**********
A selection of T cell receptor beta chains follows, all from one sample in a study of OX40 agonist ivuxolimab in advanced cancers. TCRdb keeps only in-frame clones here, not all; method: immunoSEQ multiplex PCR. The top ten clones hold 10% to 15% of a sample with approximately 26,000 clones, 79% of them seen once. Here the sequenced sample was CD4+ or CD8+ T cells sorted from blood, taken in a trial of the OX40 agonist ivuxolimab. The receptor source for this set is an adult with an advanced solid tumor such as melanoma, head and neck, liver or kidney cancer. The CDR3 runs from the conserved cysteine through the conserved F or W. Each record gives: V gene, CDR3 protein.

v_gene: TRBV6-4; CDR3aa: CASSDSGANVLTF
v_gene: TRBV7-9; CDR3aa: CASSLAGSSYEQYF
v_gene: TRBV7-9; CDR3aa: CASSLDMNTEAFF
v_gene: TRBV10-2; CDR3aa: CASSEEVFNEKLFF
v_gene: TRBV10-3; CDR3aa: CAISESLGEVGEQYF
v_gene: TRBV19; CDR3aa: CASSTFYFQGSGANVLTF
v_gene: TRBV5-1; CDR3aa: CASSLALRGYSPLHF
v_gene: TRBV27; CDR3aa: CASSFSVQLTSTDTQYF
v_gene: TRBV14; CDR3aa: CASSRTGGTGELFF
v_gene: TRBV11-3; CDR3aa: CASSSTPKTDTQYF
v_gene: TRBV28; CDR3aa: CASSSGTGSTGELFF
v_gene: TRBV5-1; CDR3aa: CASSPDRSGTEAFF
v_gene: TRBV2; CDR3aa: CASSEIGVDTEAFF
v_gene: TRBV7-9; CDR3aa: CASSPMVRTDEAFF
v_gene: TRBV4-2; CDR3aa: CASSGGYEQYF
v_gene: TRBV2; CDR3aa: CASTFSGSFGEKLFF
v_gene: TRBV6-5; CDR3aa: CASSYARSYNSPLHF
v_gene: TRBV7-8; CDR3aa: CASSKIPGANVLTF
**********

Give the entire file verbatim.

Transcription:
A selection of T cell receptor beta chains follows, all from one sample in a study of OX40 agonist ivuxolimab in advanced cancers. TCRdb keeps only in-frame clones here, not all; method: immunoSEQ multiplex PCR. The top ten clones hold 10% to 15% of a sample with approximately 26,000 clones, 79% of them seen once. Here the sequenced sample was CD4+ or CD8+ T cells sorted from blood, taken in a trial of the OX40 agonist ivuxolimab. The receptor source for this set is an adult with an advanced solid tumor such as melanoma, head and neck, liver or kidney cancer. The CDR3 runs from the conserved cysteine through the conserved F or W. Each record gives: V gene, CDR3 protein.

v_gene: TRBV6-4; CDR3aa: CASSDSGANVLTF
v_gene: TRBV7-9; CDR3aa: CASSLAGSSYEQYF
v_gene: TRBV7-9; CDR3aa: CASSLDMNTEAFF
v_gene: TRBV10-2; CDR3aa: CASSEEVFNEKLFF
v_gene: TRBV10-3; CDR3aa: CAISESLGEVGEQYF
v_gene: TRBV19; CDR3aa: CASSTFYFQGSGANVLTF
v_gene: TRBV5-1; CDR3aa: CASSLALRGYSPLHF
v_gene: TRBV27; CDR3aa: CASSFSVQLTSTDTQYF
v_gene: TRBV14; CDR3aa: CASSRTGGTGELFF
v_gene: TRBV11-3; CDR3aa: CASSSTPKTDTQYF
v_gene: TRBV28; CDR3aa: CASSSGTGSTGELFF
v_gene: TRBV5-1; CDR3aa: CASSPDRSGTEAFF
v_gene: TRBV2; CDR3aa: CASSEIGVDTEAFF
v_gene: TRBV7-9; CDR3aa: CASSPMVRTDEAFF
v_gene: TRBV4-2; CDR3aa: CASSGGYEQYF
v_gene: TRBV2; CDR3aa: CASTFSGSFGEKLFF
v_gene: TRBV6-5; CDR3aa: CASSYARSYNSPLHF
v_gene: TRBV7-8; CDR3aa: CASSKIPGANVLTF